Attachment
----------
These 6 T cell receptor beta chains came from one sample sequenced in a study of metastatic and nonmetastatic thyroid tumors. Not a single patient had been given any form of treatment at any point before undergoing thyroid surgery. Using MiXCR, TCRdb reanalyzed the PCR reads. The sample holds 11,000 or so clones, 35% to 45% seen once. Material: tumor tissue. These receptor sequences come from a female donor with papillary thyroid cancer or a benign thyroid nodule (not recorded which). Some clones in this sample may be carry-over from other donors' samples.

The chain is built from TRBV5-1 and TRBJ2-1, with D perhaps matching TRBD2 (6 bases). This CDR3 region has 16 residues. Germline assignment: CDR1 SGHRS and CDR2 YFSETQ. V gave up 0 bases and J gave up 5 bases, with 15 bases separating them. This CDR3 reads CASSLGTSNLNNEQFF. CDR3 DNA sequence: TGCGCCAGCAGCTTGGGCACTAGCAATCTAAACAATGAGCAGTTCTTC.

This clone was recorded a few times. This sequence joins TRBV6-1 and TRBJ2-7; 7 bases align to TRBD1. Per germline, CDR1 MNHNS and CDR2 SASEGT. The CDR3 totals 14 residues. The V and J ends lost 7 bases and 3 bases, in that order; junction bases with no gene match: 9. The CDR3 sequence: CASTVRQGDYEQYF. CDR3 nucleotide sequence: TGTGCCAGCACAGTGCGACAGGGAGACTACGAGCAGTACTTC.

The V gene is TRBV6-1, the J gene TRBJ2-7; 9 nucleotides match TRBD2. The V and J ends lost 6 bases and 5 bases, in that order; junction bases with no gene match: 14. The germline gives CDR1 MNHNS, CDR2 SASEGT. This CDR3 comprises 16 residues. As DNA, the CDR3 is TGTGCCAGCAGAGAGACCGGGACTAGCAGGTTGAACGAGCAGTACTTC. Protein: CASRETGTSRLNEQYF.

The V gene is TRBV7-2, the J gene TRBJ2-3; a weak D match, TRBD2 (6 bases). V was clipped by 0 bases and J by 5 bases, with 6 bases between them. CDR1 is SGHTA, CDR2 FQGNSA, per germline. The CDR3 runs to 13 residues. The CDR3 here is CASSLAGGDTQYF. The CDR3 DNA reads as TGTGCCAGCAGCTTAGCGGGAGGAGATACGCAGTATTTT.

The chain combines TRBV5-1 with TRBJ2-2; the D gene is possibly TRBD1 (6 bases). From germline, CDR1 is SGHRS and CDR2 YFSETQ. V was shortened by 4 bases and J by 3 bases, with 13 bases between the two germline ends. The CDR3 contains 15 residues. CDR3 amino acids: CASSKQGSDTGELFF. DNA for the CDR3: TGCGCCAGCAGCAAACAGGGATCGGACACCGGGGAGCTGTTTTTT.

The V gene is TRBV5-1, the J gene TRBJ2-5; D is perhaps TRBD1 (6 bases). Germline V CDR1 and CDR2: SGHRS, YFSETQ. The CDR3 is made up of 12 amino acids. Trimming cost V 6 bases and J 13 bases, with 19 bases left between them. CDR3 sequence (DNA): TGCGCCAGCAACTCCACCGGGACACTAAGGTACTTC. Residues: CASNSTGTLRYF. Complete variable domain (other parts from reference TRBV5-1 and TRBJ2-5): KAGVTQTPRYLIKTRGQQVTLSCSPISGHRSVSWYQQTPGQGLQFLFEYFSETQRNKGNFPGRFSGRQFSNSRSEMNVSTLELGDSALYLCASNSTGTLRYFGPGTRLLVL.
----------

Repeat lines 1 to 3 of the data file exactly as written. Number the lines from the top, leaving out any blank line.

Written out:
These 6 T cell receptor beta chains came from one sample sequenced in a study of metastatic and nonmetastatic thyroid tumors. Not a single patient had been given any form of treatment at any point before undergoing thyroid surgery. Using MiXCR, TCRdb reanalyzed the PCR reads. The sample holds 11,000 or so clones, 35% to 45% seen once. Material: tumor tissue. These receptor sequences come from a female donor with papillary thyroid cancer or a benign thyroid nodule (not recorded which). Some clones in this sample may be carry-over from other donors' samples.

The chain is built from TRBV5-1 and TRBJ2-1, with D perhaps matching TRBD2 (6 bases). This CDR3 region has 16 residues. Germline assignment: CDR1 SGHRS and CDR2 YFSETQ. V gave up 0 bases and J gave up 5 bases, with 15 bases separating them. This CDR3 reads CASSLGTSNLNNEQFF. CDR3 DNA sequence: TGCGCCAGCAGCTTGGGCACTAGCAATCTAAACAATGAGCAGTTCTTC.

This clone was recorded a few times. This sequence joins TRBV6-1 and TRBJ2-7; 7 bases align to TRBD1. Per germline, CDR1 MNHNS and CDR2 SASEGT. The CDR3 totals 14 residues. The V and J ends lost 7 bases and 3 bases, in that order; junction bases with no gene match: 9. The CDR3 sequence: CASTVRQGDYEQYF. CDR3 nucleotide sequence: TGTGCCAGCACAGTGCGACAGGGAGACTACGAGCAGTACTTC.